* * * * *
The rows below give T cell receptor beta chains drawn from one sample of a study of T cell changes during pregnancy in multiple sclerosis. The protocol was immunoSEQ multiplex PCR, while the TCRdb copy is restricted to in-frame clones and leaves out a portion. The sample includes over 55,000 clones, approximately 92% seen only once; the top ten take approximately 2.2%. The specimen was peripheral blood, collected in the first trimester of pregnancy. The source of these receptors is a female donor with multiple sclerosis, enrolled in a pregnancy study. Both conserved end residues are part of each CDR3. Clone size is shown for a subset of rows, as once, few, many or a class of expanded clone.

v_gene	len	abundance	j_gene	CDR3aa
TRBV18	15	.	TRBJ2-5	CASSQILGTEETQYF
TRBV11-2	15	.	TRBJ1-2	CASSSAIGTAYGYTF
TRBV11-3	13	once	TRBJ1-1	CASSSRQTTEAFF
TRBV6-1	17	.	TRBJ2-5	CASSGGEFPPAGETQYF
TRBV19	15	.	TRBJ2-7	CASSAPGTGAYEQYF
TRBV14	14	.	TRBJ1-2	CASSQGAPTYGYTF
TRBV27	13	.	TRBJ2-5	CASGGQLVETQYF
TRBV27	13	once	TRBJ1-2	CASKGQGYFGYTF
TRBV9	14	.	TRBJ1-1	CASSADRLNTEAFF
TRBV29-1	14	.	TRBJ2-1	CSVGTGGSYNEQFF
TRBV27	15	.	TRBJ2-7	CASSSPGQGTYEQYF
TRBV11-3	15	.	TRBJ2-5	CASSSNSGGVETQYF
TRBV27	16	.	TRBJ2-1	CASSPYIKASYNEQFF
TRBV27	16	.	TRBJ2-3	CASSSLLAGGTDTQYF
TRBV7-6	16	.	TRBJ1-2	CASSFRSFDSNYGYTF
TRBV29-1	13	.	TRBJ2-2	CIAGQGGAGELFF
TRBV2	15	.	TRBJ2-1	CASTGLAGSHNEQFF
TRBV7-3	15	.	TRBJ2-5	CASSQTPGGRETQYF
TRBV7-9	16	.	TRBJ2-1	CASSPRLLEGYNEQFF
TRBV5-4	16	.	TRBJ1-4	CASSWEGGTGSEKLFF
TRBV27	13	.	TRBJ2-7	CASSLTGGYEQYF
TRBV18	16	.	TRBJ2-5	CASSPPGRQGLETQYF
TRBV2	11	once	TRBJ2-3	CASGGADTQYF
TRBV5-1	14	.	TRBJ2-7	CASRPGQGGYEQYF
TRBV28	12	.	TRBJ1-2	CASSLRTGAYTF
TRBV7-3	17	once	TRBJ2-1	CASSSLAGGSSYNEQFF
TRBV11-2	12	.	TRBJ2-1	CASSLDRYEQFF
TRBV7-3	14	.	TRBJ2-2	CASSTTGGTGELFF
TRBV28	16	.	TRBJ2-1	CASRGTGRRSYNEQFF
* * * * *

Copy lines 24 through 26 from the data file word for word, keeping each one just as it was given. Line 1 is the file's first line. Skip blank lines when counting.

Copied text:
TRBV18	16	.	TRBJ2-5	CASSPPGRQGLETQYF
TRBV2	11	once	TRBJ2-3	CASGGADTQYF
TRBV5-1	14	.	TRBJ2-7	CASRPGQGGYEQYF